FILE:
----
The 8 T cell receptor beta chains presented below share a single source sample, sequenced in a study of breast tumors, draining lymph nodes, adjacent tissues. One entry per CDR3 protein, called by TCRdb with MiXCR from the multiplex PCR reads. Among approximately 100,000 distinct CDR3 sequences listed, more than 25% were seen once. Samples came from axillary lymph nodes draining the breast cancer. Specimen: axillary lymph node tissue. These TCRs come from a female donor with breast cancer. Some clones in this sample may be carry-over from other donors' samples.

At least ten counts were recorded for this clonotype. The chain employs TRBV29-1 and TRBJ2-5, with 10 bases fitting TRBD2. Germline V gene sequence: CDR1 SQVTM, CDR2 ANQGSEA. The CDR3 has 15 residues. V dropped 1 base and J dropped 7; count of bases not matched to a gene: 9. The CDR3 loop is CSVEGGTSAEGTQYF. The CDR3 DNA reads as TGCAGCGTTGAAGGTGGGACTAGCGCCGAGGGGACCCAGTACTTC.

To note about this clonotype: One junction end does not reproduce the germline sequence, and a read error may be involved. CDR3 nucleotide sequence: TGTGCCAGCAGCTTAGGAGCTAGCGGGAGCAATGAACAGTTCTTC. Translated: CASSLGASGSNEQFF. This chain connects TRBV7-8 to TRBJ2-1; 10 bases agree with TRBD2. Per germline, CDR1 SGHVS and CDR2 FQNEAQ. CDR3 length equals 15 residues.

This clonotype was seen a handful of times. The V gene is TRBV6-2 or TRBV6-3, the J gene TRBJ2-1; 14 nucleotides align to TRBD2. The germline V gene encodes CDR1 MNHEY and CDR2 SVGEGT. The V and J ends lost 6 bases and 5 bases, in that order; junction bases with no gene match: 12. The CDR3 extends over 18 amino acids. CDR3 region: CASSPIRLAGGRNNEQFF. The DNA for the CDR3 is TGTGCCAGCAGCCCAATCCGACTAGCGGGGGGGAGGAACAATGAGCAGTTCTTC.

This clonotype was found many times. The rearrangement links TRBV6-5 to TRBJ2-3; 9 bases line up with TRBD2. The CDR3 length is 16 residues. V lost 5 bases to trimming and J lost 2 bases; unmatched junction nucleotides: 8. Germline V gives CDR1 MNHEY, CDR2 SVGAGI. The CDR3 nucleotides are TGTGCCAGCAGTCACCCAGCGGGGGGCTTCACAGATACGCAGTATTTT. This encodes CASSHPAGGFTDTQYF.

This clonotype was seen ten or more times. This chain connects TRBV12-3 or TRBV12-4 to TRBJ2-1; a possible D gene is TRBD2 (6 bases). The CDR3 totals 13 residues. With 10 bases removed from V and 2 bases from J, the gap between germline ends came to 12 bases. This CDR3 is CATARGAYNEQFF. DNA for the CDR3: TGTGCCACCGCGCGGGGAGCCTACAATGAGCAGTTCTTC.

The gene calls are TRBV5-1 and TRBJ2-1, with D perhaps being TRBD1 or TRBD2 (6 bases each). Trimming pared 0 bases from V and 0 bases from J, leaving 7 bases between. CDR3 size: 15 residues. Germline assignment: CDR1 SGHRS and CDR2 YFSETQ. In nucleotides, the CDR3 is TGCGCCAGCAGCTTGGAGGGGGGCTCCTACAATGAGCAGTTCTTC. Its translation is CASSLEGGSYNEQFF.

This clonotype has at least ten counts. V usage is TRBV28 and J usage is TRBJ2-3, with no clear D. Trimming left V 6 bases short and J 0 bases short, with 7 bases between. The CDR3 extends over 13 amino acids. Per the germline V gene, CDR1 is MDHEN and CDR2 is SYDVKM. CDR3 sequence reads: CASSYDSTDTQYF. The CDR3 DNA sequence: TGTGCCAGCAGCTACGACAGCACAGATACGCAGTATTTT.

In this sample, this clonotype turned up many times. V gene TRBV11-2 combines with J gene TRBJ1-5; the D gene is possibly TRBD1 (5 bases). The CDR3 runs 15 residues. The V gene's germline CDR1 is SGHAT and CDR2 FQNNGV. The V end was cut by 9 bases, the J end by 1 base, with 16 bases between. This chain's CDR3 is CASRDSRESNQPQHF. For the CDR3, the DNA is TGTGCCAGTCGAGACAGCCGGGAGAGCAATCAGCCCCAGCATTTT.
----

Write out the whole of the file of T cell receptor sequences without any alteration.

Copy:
The 8 T cell receptor beta chains presented below share a single source sample, sequenced in a study of breast tumors, draining lymph nodes, adjacent tissues. One entry per CDR3 protein, called by TCRdb with MiXCR from the multiplex PCR reads. Among approximately 100,000 distinct CDR3 sequences listed, more than 25% were seen once. Samples came from axillary lymph nodes draining the breast cancer. Specimen: axillary lymph node tissue. These TCRs come from a female donor with breast cancer. Some clones in this sample may be carry-over from other donors' samples.

At least ten counts were recorded for this clonotype. The chain employs TRBV29-1 and TRBJ2-5, with 10 bases fitting TRBD2. Germline V gene sequence: CDR1 SQVTM, CDR2 ANQGSEA. The CDR3 has 15 residues. V dropped 1 base and J dropped 7; count of bases not matched to a gene: 9. The CDR3 loop is CSVEGGTSAEGTQYF. The CDR3 DNA reads as TGCAGCGTTGAAGGTGGGACTAGCGCCGAGGGGACCCAGTACTTC.

To note about this clonotype: One junction end does not reproduce the germline sequence, and a read error may be involved. CDR3 nucleotide sequence: TGTGCCAGCAGCTTAGGAGCTAGCGGGAGCAATGAACAGTTCTTC. Translated: CASSLGASGSNEQFF. This chain connects TRBV7-8 to TRBJ2-1; 10 bases agree with TRBD2. Per germline, CDR1 SGHVS and CDR2 FQNEAQ. CDR3 length equals 15 residues.

This clonotype was seen a handful of times. The V gene is TRBV6-2 or TRBV6-3, the J gene TRBJ2-1; 14 nucleotides align to TRBD2. The germline V gene encodes CDR1 MNHEY and CDR2 SVGEGT. The V and J ends lost 6 bases and 5 bases, in that order; junction bases with no gene match: 12. The CDR3 extends over 18 amino acids. CDR3 region: CASSPIRLAGGRNNEQFF. The DNA for the CDR3 is TGTGCCAGCAGCCCAATCCGACTAGCGGGGGGGAGGAACAATGAGCAGTTCTTC.

This clonotype was found many times. The rearrangement links TRBV6-5 to TRBJ2-3; 9 bases line up with TRBD2. The CDR3 length is 16 residues. V lost 5 bases to trimming and J lost 2 bases; unmatched junction nucleotides: 8. Germline V gives CDR1 MNHEY, CDR2 SVGAGI. The CDR3 nucleotides are TGTGCCAGCAGTCACCCAGCGGGGGGCTTCACAGATACGCAGTATTTT. This encodes CASSHPAGGFTDTQYF.

This clonotype was seen ten or more times. This chain connects TRBV12-3 or TRBV12-4 to TRBJ2-1; a possible D gene is TRBD2 (6 bases). The CDR3 totals 13 residues. With 10 bases removed from V and 2 bases from J, the gap between germline ends came to 12 bases. This CDR3 is CATARGAYNEQFF. DNA for the CDR3: TGTGCCACCGCGCGGGGAGCCTACAATGAGCAGTTCTTC.

The gene calls are TRBV5-1 and TRBJ2-1, with D perhaps being TRBD1 or TRBD2 (6 bases each). Trimming pared 0 bases from V and 0 bases from J, leaving 7 bases between. CDR3 size: 15 residues. Germline assignment: CDR1 SGHRS and CDR2 YFSETQ. In nucleotides, the CDR3 is TGCGCCAGCAGCTTGGAGGGGGGCTCCTACAATGAGCAGTTCTTC. Its translation is CASSLEGGSYNEQFF.

This clonotype has at least ten counts. V usage is TRBV28 and J usage is TRBJ2-3, with no clear D. Trimming left V 6 bases short and J 0 bases short, with 7 bases between. The CDR3 extends over 13 amino acids. Per the germline V gene, CDR1 is MDHEN and CDR2 is SYDVKM. CDR3 sequence reads: CASSYDSTDTQYF. The CDR3 DNA sequence: TGTGCCAGCAGCTACGACAGCACAGATACGCAGTATTTT.

In this sample, this clonotype turned up many times. V gene TRBV11-2 combines with J gene TRBJ1-5; the D gene is possibly TRBD1 (5 bases). The CDR3 runs 15 residues. The V gene's germline CDR1 is SGHAT and CDR2 FQNNGV. The V end was cut by 9 bases, the J end by 1 base, with 16 bases between. This chain's CDR3 is CASRDSRESNQPQHF. For the CDR3, the DNA is TGTGCCAGTCGAGACAGCCGGGAGAGCAATCAGCCCCAGCATTTT.